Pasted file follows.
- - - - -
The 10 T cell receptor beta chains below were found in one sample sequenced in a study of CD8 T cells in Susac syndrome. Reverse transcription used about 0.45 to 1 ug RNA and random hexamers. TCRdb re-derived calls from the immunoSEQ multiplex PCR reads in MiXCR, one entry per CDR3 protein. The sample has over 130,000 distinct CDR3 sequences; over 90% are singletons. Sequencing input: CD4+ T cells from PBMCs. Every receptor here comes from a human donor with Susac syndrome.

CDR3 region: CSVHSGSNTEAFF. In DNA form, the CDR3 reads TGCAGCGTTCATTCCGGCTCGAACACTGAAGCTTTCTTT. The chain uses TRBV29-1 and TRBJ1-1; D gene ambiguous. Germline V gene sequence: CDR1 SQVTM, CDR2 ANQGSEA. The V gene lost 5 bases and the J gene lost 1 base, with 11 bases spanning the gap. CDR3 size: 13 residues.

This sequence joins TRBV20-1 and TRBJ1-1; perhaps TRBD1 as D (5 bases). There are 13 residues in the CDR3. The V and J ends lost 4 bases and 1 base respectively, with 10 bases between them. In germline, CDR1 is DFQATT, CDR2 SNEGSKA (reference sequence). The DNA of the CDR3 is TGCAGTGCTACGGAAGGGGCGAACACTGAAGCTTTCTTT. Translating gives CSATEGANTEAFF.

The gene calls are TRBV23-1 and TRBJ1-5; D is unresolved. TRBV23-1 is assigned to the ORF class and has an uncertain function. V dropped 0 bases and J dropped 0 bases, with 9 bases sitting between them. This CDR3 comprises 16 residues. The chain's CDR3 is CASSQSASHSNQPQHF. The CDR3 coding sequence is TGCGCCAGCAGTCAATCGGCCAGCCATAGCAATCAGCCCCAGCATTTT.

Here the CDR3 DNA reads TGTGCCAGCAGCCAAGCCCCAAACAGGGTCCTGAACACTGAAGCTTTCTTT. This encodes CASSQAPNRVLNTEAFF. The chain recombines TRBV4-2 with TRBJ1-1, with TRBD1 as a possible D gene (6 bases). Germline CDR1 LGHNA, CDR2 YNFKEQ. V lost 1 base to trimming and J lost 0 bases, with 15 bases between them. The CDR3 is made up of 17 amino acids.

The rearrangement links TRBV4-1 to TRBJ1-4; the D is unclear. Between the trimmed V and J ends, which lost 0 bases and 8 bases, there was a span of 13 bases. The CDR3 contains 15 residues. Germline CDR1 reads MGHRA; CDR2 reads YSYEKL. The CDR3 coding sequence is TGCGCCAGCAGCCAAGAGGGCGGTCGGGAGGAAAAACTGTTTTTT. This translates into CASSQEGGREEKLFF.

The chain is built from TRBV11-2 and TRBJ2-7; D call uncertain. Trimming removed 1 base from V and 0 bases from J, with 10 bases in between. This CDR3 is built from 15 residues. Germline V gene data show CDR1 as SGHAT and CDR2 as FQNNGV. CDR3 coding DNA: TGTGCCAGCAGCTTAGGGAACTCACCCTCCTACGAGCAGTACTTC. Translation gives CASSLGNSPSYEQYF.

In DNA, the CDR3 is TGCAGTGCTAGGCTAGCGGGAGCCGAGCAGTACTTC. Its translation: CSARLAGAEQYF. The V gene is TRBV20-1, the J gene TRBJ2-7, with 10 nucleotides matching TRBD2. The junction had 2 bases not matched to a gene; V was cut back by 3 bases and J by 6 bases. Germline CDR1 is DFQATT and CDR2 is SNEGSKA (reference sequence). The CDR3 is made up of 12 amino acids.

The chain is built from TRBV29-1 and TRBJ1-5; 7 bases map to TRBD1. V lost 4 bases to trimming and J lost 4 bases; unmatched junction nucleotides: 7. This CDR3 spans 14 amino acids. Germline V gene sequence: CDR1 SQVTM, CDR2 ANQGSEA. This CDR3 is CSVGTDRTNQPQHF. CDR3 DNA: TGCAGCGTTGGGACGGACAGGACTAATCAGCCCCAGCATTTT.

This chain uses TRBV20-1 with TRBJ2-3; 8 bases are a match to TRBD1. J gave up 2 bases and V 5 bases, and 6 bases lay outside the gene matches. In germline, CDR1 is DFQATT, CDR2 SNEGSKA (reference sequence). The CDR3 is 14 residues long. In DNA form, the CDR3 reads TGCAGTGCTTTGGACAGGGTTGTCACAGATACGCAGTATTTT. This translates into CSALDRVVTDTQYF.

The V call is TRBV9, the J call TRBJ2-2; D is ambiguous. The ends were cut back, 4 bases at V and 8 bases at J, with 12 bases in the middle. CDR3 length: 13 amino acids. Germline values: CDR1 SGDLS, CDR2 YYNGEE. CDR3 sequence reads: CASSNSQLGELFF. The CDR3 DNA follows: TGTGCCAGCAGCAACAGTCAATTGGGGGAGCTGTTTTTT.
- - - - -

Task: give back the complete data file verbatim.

The 10 T cell receptor beta chains below were found in one sample sequenced in a study of CD8 T cells in Susac syndrome. Reverse transcription used about 0.45 to 1 ug RNA and random hexamers. TCRdb re-derived calls from the immunoSEQ multiplex PCR reads in MiXCR, one entry per CDR3 protein. The sample has over 130,000 distinct CDR3 sequences; over 90% are singletons. Sequencing input: CD4+ T cells from PBMCs. Every receptor here comes from a human donor with Susac syndrome.

CDR3 region: CSVHSGSNTEAFF. In DNA form, the CDR3 reads TGCAGCGTTCATTCCGGCTCGAACACTGAAGCTTTCTTT. The chain uses TRBV29-1 and TRBJ1-1; D gene ambiguous. Germline V gene sequence: CDR1 SQVTM, CDR2 ANQGSEA. The V gene lost 5 bases and the J gene lost 1 base, with 11 bases spanning the gap. CDR3 size: 13 residues.

This sequence joins TRBV20-1 and TRBJ1-1; perhaps TRBD1 as D (5 bases). There are 13 residues in the CDR3. The V and J ends lost 4 bases and 1 base respectively, with 10 bases between them. In germline, CDR1 is DFQATT, CDR2 SNEGSKA (reference sequence). The DNA of the CDR3 is TGCAGTGCTACGGAAGGGGCGAACACTGAAGCTTTCTTT. Translating gives CSATEGANTEAFF.

The gene calls are TRBV23-1 and TRBJ1-5; D is unresolved. TRBV23-1 is assigned to the ORF class and has an uncertain function. V dropped 0 bases and J dropped 0 bases, with 9 bases sitting between them. This CDR3 comprises 16 residues. The chain's CDR3 is CASSQSASHSNQPQHF. The CDR3 coding sequence is TGCGCCAGCAGTCAATCGGCCAGCCATAGCAATCAGCCCCAGCATTTT.

Here the CDR3 DNA reads TGTGCCAGCAGCCAAGCCCCAAACAGGGTCCTGAACACTGAAGCTTTCTTT. This encodes CASSQAPNRVLNTEAFF. The chain recombines TRBV4-2 with TRBJ1-1, with TRBD1 as a possible D gene (6 bases). Germline CDR1 LGHNA, CDR2 YNFKEQ. V lost 1 base to trimming and J lost 0 bases, with 15 bases between them. The CDR3 is made up of 17 amino acids.

The rearrangement links TRBV4-1 to TRBJ1-4; the D is unclear. Between the trimmed V and J ends, which lost 0 bases and 8 bases, there was a span of 13 bases. The CDR3 contains 15 residues. Germline CDR1 reads MGHRA; CDR2 reads YSYEKL. The CDR3 coding sequence is TGCGCCAGCAGCCAAGAGGGCGGTCGGGAGGAAAAACTGTTTTTT. This translates into CASSQEGGREEKLFF.

The chain is built from TRBV11-2 and TRBJ2-7; D call uncertain. Trimming removed 1 base from V and 0 bases from J, with 10 bases in between. This CDR3 is built from 15 residues. Germline V gene data show CDR1 as SGHAT and CDR2 as FQNNGV. CDR3 coding DNA: TGTGCCAGCAGCTTAGGGAACTCACCCTCCTACGAGCAGTACTTC. Translation gives CASSLGNSPSYEQYF.

In DNA, the CDR3 is TGCAGTGCTAGGCTAGCGGGAGCCGAGCAGTACTTC. Its translation: CSARLAGAEQYF. The V gene is TRBV20-1, the J gene TRBJ2-7, with 10 nucleotides matching TRBD2. The junction had 2 bases not matched to a gene; V was cut back by 3 bases and J by 6 bases. Germline CDR1 is DFQATT and CDR2 is SNEGSKA (reference sequence). The CDR3 is made up of 12 amino acids.

The chain is built from TRBV29-1 and TRBJ1-5; 7 bases map to TRBD1. V lost 4 bases to trimming and J lost 4 bases; unmatched junction nucleotides: 7. This CDR3 spans 14 amino acids. Germline V gene sequence: CDR1 SQVTM, CDR2 ANQGSEA. This CDR3 is CSVGTDRTNQPQHF. CDR3 DNA: TGCAGCGTTGGGACGGACAGGACTAATCAGCCCCAGCATTTT.

This chain uses TRBV20-1 with TRBJ2-3; 8 bases are a match to TRBD1. J gave up 2 bases and V 5 bases, and 6 bases lay outside the gene matches. In germline, CDR1 is DFQATT, CDR2 SNEGSKA (reference sequence). The CDR3 is 14 residues long. In DNA form, the CDR3 reads TGCAGTGCTTTGGACAGGGTTGTCACAGATACGCAGTATTTT. This translates into CSALDRVVTDTQYF.

The V call is TRBV9, the J call TRBJ2-2; D is ambiguous. The ends were cut back, 4 bases at V and 8 bases at J, with 12 bases in the middle. CDR3 length: 13 amino acids. Germline values: CDR1 SGDLS, CDR2 YYNGEE. CDR3 sequence reads: CASSNSQLGELFF. The CDR3 DNA follows: TGTGCCAGCAGCAACAGTCAATTGGGGGAGCTGTTTTTT.